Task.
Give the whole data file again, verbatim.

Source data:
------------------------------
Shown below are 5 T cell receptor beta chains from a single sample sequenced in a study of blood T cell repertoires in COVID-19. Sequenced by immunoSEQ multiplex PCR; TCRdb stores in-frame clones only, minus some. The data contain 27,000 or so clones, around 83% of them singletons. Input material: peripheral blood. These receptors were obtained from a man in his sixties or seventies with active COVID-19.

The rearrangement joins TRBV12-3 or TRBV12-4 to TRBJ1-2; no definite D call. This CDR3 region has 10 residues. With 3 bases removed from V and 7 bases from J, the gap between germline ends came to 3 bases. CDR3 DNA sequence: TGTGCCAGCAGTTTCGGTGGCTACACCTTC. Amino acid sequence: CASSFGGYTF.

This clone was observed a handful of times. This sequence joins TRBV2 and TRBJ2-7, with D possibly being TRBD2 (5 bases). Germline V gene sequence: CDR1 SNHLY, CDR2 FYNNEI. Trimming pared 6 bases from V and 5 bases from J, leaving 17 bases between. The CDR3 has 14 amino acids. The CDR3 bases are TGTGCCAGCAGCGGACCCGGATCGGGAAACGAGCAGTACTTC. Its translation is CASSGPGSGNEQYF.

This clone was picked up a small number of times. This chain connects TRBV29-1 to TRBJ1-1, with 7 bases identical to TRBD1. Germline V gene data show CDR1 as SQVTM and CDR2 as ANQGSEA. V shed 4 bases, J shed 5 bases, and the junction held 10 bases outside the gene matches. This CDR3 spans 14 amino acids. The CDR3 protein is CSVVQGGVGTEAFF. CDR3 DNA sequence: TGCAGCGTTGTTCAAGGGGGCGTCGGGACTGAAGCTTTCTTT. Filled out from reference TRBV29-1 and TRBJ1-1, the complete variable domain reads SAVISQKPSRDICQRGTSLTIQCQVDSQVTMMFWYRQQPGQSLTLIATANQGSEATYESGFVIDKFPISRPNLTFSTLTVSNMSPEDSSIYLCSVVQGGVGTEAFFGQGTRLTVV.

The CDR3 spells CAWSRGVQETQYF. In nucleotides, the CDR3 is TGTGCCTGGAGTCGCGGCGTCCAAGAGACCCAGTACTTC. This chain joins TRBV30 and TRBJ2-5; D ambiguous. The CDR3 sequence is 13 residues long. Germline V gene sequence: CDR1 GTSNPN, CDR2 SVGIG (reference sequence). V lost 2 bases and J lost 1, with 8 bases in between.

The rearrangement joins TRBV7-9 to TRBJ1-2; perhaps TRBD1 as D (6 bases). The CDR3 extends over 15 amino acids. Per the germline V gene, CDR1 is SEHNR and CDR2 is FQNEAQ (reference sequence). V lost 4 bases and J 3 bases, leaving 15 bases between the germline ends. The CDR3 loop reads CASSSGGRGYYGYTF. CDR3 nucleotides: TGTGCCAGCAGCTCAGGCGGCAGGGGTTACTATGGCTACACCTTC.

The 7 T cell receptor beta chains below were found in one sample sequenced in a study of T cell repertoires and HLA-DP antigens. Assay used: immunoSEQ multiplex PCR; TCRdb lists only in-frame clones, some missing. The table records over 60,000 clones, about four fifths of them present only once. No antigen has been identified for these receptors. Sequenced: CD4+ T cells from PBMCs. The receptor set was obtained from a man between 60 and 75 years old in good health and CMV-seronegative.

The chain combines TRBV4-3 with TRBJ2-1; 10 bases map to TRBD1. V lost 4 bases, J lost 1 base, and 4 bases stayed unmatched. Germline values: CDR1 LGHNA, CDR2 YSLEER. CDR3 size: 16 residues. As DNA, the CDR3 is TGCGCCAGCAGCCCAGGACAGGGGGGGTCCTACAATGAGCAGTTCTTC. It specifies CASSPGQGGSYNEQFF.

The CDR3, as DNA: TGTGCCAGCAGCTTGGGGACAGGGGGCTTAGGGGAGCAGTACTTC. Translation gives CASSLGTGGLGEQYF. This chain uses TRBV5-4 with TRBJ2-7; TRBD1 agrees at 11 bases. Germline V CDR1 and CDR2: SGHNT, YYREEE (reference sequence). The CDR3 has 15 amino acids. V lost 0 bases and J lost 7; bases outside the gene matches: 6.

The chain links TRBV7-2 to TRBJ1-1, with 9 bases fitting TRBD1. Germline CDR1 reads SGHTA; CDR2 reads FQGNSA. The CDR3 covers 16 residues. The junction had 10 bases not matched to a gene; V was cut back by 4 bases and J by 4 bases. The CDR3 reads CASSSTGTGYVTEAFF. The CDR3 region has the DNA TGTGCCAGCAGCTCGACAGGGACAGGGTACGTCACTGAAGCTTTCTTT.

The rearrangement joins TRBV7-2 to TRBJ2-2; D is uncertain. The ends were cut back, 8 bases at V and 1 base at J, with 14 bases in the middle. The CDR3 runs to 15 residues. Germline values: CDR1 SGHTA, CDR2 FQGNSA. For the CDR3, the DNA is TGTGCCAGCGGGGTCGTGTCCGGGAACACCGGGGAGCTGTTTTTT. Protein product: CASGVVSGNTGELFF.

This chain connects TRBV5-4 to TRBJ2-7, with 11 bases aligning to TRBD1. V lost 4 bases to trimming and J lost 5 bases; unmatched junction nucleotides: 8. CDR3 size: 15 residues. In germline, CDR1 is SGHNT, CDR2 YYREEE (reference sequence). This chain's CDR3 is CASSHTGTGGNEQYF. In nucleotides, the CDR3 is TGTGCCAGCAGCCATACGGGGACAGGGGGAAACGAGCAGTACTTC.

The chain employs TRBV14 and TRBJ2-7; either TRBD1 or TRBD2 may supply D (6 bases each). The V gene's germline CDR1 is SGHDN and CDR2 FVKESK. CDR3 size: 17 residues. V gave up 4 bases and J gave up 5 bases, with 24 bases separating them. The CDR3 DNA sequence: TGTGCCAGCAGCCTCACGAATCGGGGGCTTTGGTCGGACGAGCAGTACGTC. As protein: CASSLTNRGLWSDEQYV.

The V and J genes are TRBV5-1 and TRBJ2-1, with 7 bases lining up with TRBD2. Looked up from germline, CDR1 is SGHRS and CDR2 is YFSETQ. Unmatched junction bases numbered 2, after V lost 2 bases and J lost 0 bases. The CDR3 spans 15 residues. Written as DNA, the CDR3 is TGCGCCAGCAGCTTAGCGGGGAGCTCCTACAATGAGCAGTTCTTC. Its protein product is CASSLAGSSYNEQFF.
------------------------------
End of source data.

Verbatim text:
Shown below are 5 T cell receptor beta chains from a single sample sequenced in a study of blood T cell repertoires in COVID-19. Sequenced by immunoSEQ multiplex PCR; TCRdb stores in-frame clones only, minus some. The data contain 27,000 or so clones, around 83% of them singletons. Input material: peripheral blood. These receptors were obtained from a man in his sixties or seventies with active COVID-19.

The rearrangement joins TRBV12-3 or TRBV12-4 to TRBJ1-2; no definite D call. This CDR3 region has 10 residues. With 3 bases removed from V and 7 bases from J, the gap between germline ends came to 3 bases. CDR3 DNA sequence: TGTGCCAGCAGTTTCGGTGGCTACACCTTC. Amino acid sequence: CASSFGGYTF.

This clone was observed a handful of times. This sequence joins TRBV2 and TRBJ2-7, with D possibly being TRBD2 (5 bases). Germline V gene sequence: CDR1 SNHLY, CDR2 FYNNEI. Trimming pared 6 bases from V and 5 bases from J, leaving 17 bases between. The CDR3 has 14 amino acids. The CDR3 bases are TGTGCCAGCAGCGGACCCGGATCGGGAAACGAGCAGTACTTC. Its translation is CASSGPGSGNEQYF.

This clone was picked up a small number of times. This chain connects TRBV29-1 to TRBJ1-1, with 7 bases identical to TRBD1. Germline V gene data show CDR1 as SQVTM and CDR2 as ANQGSEA. V shed 4 bases, J shed 5 bases, and the junction held 10 bases outside the gene matches. This CDR3 spans 14 amino acids. The CDR3 protein is CSVVQGGVGTEAFF. CDR3 DNA sequence: TGCAGCGTTGTTCAAGGGGGCGTCGGGACTGAAGCTTTCTTT. Filled out from reference TRBV29-1 and TRBJ1-1, the complete variable domain reads SAVISQKPSRDICQRGTSLTIQCQVDSQVTMMFWYRQQPGQSLTLIATANQGSEATYESGFVIDKFPISRPNLTFSTLTVSNMSPEDSSIYLCSVVQGGVGTEAFFGQGTRLTVV.

The CDR3 spells CAWSRGVQETQYF. In nucleotides, the CDR3 is TGTGCCTGGAGTCGCGGCGTCCAAGAGACCCAGTACTTC. This chain joins TRBV30 and TRBJ2-5; D ambiguous. The CDR3 sequence is 13 residues long. Germline V gene sequence: CDR1 GTSNPN, CDR2 SVGIG (reference sequence). V lost 2 bases and J lost 1, with 8 bases in between.

The rearrangement joins TRBV7-9 to TRBJ1-2; perhaps TRBD1 as D (6 bases). The CDR3 extends over 15 amino acids. Per the germline V gene, CDR1 is SEHNR and CDR2 is FQNEAQ (reference sequence). V lost 4 bases and J 3 bases, leaving 15 bases between the germline ends. The CDR3 loop reads CASSSGGRGYYGYTF. CDR3 nucleotides: TGTGCCAGCAGCTCAGGCGGCAGGGGTTACTATGGCTACACCTTC.

The 7 T cell receptor beta chains below were found in one sample sequenced in a study of T cell repertoires and HLA-DP antigens. Assay used: immunoSEQ multiplex PCR; TCRdb lists only in-frame clones, some missing. The table records over 60,000 clones, about four fifths of them present only once. No antigen has been identified for these receptors. Sequenced: CD4+ T cells from PBMCs. The receptor set was obtained from a man between 60 and 75 years old in good health and CMV-seronegative.

The chain combines TRBV4-3 with TRBJ2-1; 10 bases map to TRBD1. V lost 4 bases, J lost 1 base, and 4 bases stayed unmatched. Germline values: CDR1 LGHNA, CDR2 YSLEER. CDR3 size: 16 residues. As DNA, the CDR3 is TGCGCCAGCAGCCCAGGACAGGGGGGGTCCTACAATGAGCAGTTCTTC. It specifies CASSPGQGGSYNEQFF.

The CDR3, as DNA: TGTGCCAGCAGCTTGGGGACAGGGGGCTTAGGGGAGCAGTACTTC. Translation gives CASSLGTGGLGEQYF. This chain uses TRBV5-4 with TRBJ2-7; TRBD1 agrees at 11 bases. Germline V CDR1 and CDR2: SGHNT, YYREEE (reference sequence). The CDR3 has 15 amino acids. V lost 0 bases and J lost 7; bases outside the gene matches: 6.

The chain links TRBV7-2 to TRBJ1-1, with 9 bases fitting TRBD1. Germline CDR1 reads SGHTA; CDR2 reads FQGNSA. The CDR3 covers 16 residues. The junction had 10 bases not matched to a gene; V was cut back by 4 bases and J by 4 bases. The CDR3 reads CASSSTGTGYVTEAFF. The CDR3 region has the DNA TGTGCCAGCAGCTCGACAGGGACAGGGTACGTCACTGAAGCTTTCTTT.

The rearrangement joins TRBV7-2 to TRBJ2-2; D is uncertain. The ends were cut back, 8 bases at V and 1 base at J, with 14 bases in the middle. The CDR3 runs to 15 residues. Germline values: CDR1 SGHTA, CDR2 FQGNSA. For the CDR3, the DNA is TGTGCCAGCGGGGTCGTGTCCGGGAACACCGGGGAGCTGTTTTTT. Protein product: CASGVVSGNTGELFF.

This chain connects TRBV5-4 to TRBJ2-7, with 11 bases aligning to TRBD1. V lost 4 bases to trimming and J lost 5 bases; unmatched junction nucleotides: 8. CDR3 size: 15 residues. In germline, CDR1 is SGHNT, CDR2 YYREEE (reference sequence). This chain's CDR3 is CASSHTGTGGNEQYF. In nucleotides, the CDR3 is TGTGCCAGCAGCCATACGGGGACAGGGGGAAACGAGCAGTACTTC.

The chain employs TRBV14 and TRBJ2-7; either TRBD1 or TRBD2 may supply D (6 bases each). The V gene's germline CDR1 is SGHDN and CDR2 FVKESK. CDR3 size: 17 residues. V gave up 4 bases and J gave up 5 bases, with 24 bases separating them. The CDR3 DNA sequence: TGTGCCAGCAGCCTCACGAATCGGGGGCTTTGGTCGGACGAGCAGTACGTC. As protein: CASSLTNRGLWSDEQYV.

The V and J genes are TRBV5-1 and TRBJ2-1, with 7 bases lining up with TRBD2. Looked up from germline, CDR1 is SGHRS and CDR2 is YFSETQ. Unmatched junction bases numbered 2, after V lost 2 bases and J lost 0 bases. The CDR3 spans 15 residues. Written as DNA, the CDR3 is TGCGCCAGCAGCTTAGCGGGGAGCTCCTACAATGAGCAGTTCTTC. Its protein product is CASSLAGSSYNEQFF.